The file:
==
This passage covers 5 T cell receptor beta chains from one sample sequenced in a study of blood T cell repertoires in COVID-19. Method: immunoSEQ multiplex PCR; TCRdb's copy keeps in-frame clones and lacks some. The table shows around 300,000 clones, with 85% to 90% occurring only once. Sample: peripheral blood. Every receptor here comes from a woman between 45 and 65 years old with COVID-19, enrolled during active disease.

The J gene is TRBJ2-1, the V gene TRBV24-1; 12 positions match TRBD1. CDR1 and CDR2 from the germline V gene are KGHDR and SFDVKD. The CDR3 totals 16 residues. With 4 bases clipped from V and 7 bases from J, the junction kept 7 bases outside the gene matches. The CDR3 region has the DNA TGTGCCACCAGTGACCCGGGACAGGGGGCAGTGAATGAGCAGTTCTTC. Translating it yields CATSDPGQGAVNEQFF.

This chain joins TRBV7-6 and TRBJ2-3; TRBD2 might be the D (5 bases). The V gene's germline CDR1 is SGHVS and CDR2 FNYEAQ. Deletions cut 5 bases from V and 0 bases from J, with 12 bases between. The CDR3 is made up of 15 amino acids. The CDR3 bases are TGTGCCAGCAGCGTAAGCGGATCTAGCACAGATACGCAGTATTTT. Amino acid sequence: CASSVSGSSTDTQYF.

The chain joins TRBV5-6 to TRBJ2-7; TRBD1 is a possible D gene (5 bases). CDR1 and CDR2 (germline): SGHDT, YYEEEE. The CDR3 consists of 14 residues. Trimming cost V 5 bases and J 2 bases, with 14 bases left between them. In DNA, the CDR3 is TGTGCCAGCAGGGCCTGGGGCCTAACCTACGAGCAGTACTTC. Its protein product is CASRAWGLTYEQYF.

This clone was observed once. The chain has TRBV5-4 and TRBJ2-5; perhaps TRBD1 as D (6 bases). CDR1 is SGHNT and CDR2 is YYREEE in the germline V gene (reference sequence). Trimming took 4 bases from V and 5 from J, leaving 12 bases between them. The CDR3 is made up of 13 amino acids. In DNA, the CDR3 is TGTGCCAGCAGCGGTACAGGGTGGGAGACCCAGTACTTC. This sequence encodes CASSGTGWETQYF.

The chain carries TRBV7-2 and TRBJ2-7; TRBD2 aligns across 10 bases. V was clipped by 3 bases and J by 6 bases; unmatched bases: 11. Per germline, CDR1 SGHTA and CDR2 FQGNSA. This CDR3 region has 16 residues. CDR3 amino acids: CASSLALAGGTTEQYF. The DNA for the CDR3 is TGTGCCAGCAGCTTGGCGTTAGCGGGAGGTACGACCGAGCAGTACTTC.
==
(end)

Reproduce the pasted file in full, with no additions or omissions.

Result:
This passage covers 5 T cell receptor beta chains from one sample sequenced in a study of blood T cell repertoires in COVID-19. Method: immunoSEQ multiplex PCR; TCRdb's copy keeps in-frame clones and lacks some. The table shows around 300,000 clones, with 85% to 90% occurring only once. Sample: peripheral blood. Every receptor here comes from a woman between 45 and 65 years old with COVID-19, enrolled during active disease.

The J gene is TRBJ2-1, the V gene TRBV24-1; 12 positions match TRBD1. CDR1 and CDR2 from the germline V gene are KGHDR and SFDVKD. The CDR3 totals 16 residues. With 4 bases clipped from V and 7 bases from J, the junction kept 7 bases outside the gene matches. The CDR3 region has the DNA TGTGCCACCAGTGACCCGGGACAGGGGGCAGTGAATGAGCAGTTCTTC. Translating it yields CATSDPGQGAVNEQFF.

This chain joins TRBV7-6 and TRBJ2-3; TRBD2 might be the D (5 bases). The V gene's germline CDR1 is SGHVS and CDR2 FNYEAQ. Deletions cut 5 bases from V and 0 bases from J, with 12 bases between. The CDR3 is made up of 15 amino acids. The CDR3 bases are TGTGCCAGCAGCGTAAGCGGATCTAGCACAGATACGCAGTATTTT. Amino acid sequence: CASSVSGSSTDTQYF.

The chain joins TRBV5-6 to TRBJ2-7; TRBD1 is a possible D gene (5 bases). CDR1 and CDR2 (germline): SGHDT, YYEEEE. The CDR3 consists of 14 residues. Trimming cost V 5 bases and J 2 bases, with 14 bases left between them. In DNA, the CDR3 is TGTGCCAGCAGGGCCTGGGGCCTAACCTACGAGCAGTACTTC. Its protein product is CASRAWGLTYEQYF.

This clone was observed once. The chain has TRBV5-4 and TRBJ2-5; perhaps TRBD1 as D (6 bases). CDR1 is SGHNT and CDR2 is YYREEE in the germline V gene (reference sequence). Trimming took 4 bases from V and 5 from J, leaving 12 bases between them. The CDR3 is made up of 13 amino acids. In DNA, the CDR3 is TGTGCCAGCAGCGGTACAGGGTGGGAGACCCAGTACTTC. This sequence encodes CASSGTGWETQYF.

The chain carries TRBV7-2 and TRBJ2-7; TRBD2 aligns across 10 bases. V was clipped by 3 bases and J by 6 bases; unmatched bases: 11. Per germline, CDR1 SGHTA and CDR2 FQGNSA. This CDR3 region has 16 residues. CDR3 amino acids: CASSLALAGGTTEQYF. The DNA for the CDR3 is TGTGCCAGCAGCTTGGCGTTAGCGGGAGGTACGACCGAGCAGTACTTC.